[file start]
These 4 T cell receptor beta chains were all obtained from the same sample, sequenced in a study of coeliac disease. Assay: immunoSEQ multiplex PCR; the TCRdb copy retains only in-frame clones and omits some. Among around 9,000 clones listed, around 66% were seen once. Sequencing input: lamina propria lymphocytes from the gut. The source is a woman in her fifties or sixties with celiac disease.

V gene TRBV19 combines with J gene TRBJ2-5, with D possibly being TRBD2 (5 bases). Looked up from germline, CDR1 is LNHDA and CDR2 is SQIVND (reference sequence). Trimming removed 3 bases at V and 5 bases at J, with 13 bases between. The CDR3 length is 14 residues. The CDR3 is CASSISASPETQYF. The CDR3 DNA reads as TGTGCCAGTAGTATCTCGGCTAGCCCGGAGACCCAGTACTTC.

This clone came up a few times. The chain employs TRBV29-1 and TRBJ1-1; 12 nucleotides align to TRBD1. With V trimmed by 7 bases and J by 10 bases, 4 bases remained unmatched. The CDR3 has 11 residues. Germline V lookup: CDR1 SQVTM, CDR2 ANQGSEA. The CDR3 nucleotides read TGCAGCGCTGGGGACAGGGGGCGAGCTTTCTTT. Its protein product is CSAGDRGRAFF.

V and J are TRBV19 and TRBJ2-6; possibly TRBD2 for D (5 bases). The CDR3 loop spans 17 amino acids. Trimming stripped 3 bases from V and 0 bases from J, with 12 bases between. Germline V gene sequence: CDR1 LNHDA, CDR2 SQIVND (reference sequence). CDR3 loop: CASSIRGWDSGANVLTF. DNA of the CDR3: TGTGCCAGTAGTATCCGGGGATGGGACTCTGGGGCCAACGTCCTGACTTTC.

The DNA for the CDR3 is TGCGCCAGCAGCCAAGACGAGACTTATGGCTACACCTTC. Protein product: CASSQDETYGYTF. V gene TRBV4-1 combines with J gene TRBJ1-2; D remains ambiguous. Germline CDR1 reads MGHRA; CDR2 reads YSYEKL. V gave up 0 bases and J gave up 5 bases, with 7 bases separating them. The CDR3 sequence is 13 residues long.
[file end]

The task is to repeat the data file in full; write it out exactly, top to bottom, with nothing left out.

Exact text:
These 4 T cell receptor beta chains were all obtained from the same sample, sequenced in a study of coeliac disease. Assay: immunoSEQ multiplex PCR; the TCRdb copy retains only in-frame clones and omits some. Among around 9,000 clones listed, around 66% were seen once. Sequencing input: lamina propria lymphocytes from the gut. The source is a woman in her fifties or sixties with celiac disease.

V gene TRBV19 combines with J gene TRBJ2-5, with D possibly being TRBD2 (5 bases). Looked up from germline, CDR1 is LNHDA and CDR2 is SQIVND (reference sequence). Trimming removed 3 bases at V and 5 bases at J, with 13 bases between. The CDR3 length is 14 residues. The CDR3 is CASSISASPETQYF. The CDR3 DNA reads as TGTGCCAGTAGTATCTCGGCTAGCCCGGAGACCCAGTACTTC.

This clone came up a few times. The chain employs TRBV29-1 and TRBJ1-1; 12 nucleotides align to TRBD1. With V trimmed by 7 bases and J by 10 bases, 4 bases remained unmatched. The CDR3 has 11 residues. Germline V lookup: CDR1 SQVTM, CDR2 ANQGSEA. The CDR3 nucleotides read TGCAGCGCTGGGGACAGGGGGCGAGCTTTCTTT. Its protein product is CSAGDRGRAFF.

V and J are TRBV19 and TRBJ2-6; possibly TRBD2 for D (5 bases). The CDR3 loop spans 17 amino acids. Trimming stripped 3 bases from V and 0 bases from J, with 12 bases between. Germline V gene sequence: CDR1 LNHDA, CDR2 SQIVND (reference sequence). CDR3 loop: CASSIRGWDSGANVLTF. DNA of the CDR3: TGTGCCAGTAGTATCCGGGGATGGGACTCTGGGGCCAACGTCCTGACTTTC.

The DNA for the CDR3 is TGCGCCAGCAGCCAAGACGAGACTTATGGCTACACCTTC. Protein product: CASSQDETYGYTF. V gene TRBV4-1 combines with J gene TRBJ1-2; D remains ambiguous. Germline CDR1 reads MGHRA; CDR2 reads YSYEKL. V gave up 0 bases and J gave up 5 bases, with 7 bases separating them. The CDR3 sequence is 13 residues long.